For fifty years, Anna Schlemmer has refused to talk about her life in Germany during World War II. Her daughter, Trudy, was only three when she and her mother were liberated by an American soldier and went to live with him in Minnesota. Trudy's sole evidence of the past is an old photograph: a family portrait showing Anna, Trudy, and a Nazi officer, the Obersturmfuhrer of Buchenwald.
Driven by the guilt of her heritage, Trudy, now a professor of German history, begins investigating the past and finally unearths the dramatic and heartbreaking truth of her mother's life.
Combining a passionate, doomed love story, a vivid evocation of life during the war, and a poignant mother/daughter drama, Those Who Save Us is a profound exploration of what we endure to survive and the legacy of shame.
APPLE BOOKS REVIEW
This beautifully crafted, sensitive novel explores life in a World War II concentration camp and the ways in which family secrets reverberate across generations. When historian Trudy—the daughter of a Jewish woman held at Buchenwald—finds a photograph of her mother with a Nazi officer, she embarks on a quest to unearth the truth. Jenna Blum’s experience interviewing Holocaust survivors for Steven Spielberg’s Shoah Foundation lends authenticity to her depiction of the prisoners’ daily fight for survival. Those Who Save Us helps us better understand both the victims and their victimizers.
Blum, who worked for Steven Spielberg's Shoah Foundation, takes a direct, unsentimental look at the Holocaust in her first novel. The narrative alternates between the present-day story of Trudy, a history professor at a Minneapolis university collecting oral histories of WWII survivors (both German and Jewish), and that of her aged but once beautiful German mother, Anna, who left her country when she married an American soldier. Interspersed with Trudy's interviews with German immigrants, many of whom reveal unabashed anti-Semitism, Anna's story flashes back to her hometown of Weimar. As Nazi anti-Jewish edicts intensify in the 1930s, Anna hides her love affair with a Jewish doctor, Max Stern. When Max is interned at nearby Buchenwald and Anna's father dies, Anna, carrying Max's child, goes to live with a baker who smuggles bread to prisoners at the camp. Anna assists with the smuggling after Trudy's birth until the baker is caught and executed. Then Anna catches the eye of the Obersturmf hrer, a high-ranking Nazi officer at Buchenwald, who suspects her of also supplying the inmates with bread. He coerces her into a torrid, abusive affair, in which she remains complicit to ensure her survival and that of her baby daughter. Blum paints a subtle, nuanced portrait of the Obersturmf hrer, complicating his sordid cruelty with more delicate facets of his personality. Ultimately, present and past overlap with a shocking yet believable coincidence. Blum's spare imagery is nightmarish and intimate, imbuing familiar panoramas of Nazi atrocity with stark new power. This is a poised, hair-raising debut.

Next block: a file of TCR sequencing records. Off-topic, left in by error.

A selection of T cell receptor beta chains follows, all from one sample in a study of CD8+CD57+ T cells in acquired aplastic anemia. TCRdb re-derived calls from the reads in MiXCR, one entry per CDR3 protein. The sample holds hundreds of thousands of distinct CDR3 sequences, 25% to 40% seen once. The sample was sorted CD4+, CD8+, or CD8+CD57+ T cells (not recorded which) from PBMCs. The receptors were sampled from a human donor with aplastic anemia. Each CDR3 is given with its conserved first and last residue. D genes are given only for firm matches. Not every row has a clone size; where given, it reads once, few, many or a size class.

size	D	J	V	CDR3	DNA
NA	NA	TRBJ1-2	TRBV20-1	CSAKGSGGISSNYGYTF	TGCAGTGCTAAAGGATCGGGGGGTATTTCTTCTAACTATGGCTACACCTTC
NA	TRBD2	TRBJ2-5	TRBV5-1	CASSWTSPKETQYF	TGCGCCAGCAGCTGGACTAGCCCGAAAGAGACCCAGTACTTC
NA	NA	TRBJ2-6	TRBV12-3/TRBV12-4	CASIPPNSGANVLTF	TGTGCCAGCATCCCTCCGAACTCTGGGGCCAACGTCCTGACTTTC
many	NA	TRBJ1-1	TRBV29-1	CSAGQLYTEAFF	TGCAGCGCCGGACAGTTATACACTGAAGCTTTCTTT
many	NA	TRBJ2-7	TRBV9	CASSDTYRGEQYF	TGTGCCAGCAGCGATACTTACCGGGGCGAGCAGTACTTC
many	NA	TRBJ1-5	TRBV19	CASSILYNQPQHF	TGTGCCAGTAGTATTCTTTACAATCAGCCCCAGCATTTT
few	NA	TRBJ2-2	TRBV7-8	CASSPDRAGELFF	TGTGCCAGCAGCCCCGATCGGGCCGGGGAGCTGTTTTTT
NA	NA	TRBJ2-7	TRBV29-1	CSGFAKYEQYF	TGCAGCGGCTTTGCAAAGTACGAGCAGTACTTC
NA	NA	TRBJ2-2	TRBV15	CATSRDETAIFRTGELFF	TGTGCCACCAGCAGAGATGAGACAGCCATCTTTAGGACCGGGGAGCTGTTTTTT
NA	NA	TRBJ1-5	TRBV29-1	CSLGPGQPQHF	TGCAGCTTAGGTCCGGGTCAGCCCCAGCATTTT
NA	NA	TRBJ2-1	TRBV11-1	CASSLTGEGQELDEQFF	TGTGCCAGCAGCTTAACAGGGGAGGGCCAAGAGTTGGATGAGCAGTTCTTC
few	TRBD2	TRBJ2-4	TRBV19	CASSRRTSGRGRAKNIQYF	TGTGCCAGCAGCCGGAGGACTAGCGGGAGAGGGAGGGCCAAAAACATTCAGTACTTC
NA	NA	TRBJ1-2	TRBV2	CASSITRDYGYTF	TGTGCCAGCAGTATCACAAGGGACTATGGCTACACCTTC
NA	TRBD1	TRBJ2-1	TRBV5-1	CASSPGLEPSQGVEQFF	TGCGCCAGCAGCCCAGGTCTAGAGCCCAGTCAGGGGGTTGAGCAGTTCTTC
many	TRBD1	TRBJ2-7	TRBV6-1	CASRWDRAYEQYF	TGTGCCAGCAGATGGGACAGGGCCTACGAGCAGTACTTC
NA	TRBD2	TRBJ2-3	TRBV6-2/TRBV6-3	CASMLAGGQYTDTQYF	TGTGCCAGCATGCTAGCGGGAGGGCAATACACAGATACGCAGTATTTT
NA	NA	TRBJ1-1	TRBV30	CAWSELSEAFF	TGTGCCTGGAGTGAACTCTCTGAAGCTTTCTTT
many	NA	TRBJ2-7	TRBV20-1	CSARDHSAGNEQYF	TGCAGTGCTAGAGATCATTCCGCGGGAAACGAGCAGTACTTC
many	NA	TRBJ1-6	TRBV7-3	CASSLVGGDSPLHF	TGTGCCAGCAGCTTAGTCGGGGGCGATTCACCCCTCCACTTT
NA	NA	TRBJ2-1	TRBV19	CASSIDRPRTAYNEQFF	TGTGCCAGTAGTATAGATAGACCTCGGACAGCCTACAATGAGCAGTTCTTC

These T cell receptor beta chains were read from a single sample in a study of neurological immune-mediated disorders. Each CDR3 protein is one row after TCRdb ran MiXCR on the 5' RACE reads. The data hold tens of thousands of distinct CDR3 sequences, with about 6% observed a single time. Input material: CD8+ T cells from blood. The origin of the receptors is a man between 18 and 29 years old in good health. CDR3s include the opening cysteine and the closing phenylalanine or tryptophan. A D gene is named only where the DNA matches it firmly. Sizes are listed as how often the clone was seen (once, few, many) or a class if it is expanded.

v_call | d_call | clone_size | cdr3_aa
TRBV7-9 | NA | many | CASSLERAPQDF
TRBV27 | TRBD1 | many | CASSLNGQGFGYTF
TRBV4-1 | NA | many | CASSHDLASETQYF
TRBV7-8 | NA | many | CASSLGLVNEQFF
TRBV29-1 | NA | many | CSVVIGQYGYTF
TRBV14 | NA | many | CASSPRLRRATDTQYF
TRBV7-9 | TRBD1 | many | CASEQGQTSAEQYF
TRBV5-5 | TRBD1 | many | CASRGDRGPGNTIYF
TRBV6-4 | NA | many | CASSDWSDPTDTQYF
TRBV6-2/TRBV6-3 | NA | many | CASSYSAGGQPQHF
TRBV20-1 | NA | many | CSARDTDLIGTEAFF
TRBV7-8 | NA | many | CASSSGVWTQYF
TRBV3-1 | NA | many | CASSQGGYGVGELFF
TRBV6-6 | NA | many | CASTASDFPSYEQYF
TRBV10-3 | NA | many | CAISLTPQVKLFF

Well Worth Your Time
Tragic, heartbreaking, brutal, and fantastic. Do yourself a favor. Read this book.
Those who save us
How did this get so many good reviews?
I understand how important it is to portray with brutal honesty what women have to endure in order to protect themselves and their family. However, how many gruesome sex and rape scenes need to be included in a book before it’s too much to handle? An adult man drinking breast milk? I feel like this book gave me PTSD and none of it was from the murder scenes.